The State Government encourages resilient communities by asking households to be prepared for danger, but if a family are not allowed to make their own home defendable, how can we build a resilient community? The only options are trying to defend an undefendable space and that puts yourself at risk or you clear around the property while the fire is heading your way and that is very dangerous. Being at imminent risk is the only time this extra vegetation clearance is legal.

Massurit agreed, stating that “the well-being and resilience of the community can only happen with a commonsense attitude towards clearing.”

An example of how this extreme environmentalist red tape is hurting Australians, happened during the fires of 2018, when a 21-year-old man was killed at Rolleston, West of Gladstone (the same region as Agnes Waters), trying to create a fire break on his family’s property. While the Labor Premier was sympathetic and stood in solidarity with the family on social media, this is a tragedy that could have been avoided.

Reducing heavy combustible loads in the bush eliminates the need for homeowners to risk their lives in a frantic rush to secure homes during a bushfire, because of overbearing bureaucratic restrictions on hazard reduction.

Post-2019, in addition to any investigations into the higher than usual incidents of arson, there needs to be a serious review of current hazard reduction laws. Instead of sidelining leaders like John Massurit, authorities should be consulting with them, developing better prescriptions and procedures for bushfire prevention and preparedness. Instead of putting on a pony show, and placating apocalyptic climate change politics, with heart-in-hand for all to see, governing bodies should be listening to the people of the land, those with experience, who have a greater understanding about the lay of the land than inner-city office dwellers do.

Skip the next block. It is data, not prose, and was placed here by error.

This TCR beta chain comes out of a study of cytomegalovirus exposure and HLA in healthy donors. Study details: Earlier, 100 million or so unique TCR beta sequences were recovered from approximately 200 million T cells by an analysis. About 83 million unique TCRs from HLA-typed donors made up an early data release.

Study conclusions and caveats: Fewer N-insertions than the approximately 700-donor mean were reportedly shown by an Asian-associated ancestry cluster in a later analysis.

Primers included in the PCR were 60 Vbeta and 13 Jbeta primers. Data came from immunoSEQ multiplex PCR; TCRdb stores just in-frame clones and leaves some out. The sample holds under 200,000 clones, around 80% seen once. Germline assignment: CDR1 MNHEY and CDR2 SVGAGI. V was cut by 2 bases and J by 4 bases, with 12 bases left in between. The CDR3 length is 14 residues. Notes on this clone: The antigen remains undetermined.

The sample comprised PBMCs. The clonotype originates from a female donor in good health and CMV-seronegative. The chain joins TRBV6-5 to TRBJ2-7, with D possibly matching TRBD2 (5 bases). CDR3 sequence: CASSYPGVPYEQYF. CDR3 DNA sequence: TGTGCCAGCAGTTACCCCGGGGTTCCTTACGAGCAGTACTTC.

It’s obvious those governing bodies are aware of the cost on the environment and human lives. As evidenced by the ‘Central QLD Bushfires Recovery Plan 2018-2021.’ The Labor Government is aware of the disastrous cost in lives, infrastructure and the environment that bushfires present. The problem is the ideological lens through which Labor-Green governments view as the cause of bushfires. Rather than doing what leaders do, these governments tilt at “climate change” windmills, acting all innocent, blaming external factors, rather than focusing on reviewing policy and procedure, and coming up with pragmatic prevention solutions.

So why won’t they step up? The simple answer is power. Fuelling the prevailing “apocalyptic climate change” hypothesis not only gives a get-out-of-gaol free card for Labor-Green cabals; it creates a collect $200 when you pass “Go” revenue stream.

Directing the public’s attention away from important questions, by labelling critics as “climate change deniers” who don’t “believe the science”, politicians can use the ideology to evade fair, and just criticism, of failed forest management laws, based solely on their adherence to a fear fuelled politically charged Leftist, rank and file “apocalyptic climate change” narrative. The authorities appear to see no immediate approval ratings, and therefore no political profit in allowing families to make their homes defendable.

Governments who choose instead to punish, repress, or silence those who have had the courage to challenge life-threatening legislation, highly influenced by the inner-city popularity of the Greens and their policies, particularly in regards to a climate change apocalypse, should be promptly shown the door. The politicians who choose this path have more of an eye on their egos, and maintaining popularity with faceless power brokers via backroom deals than they do the populations these politicians are paid to serve.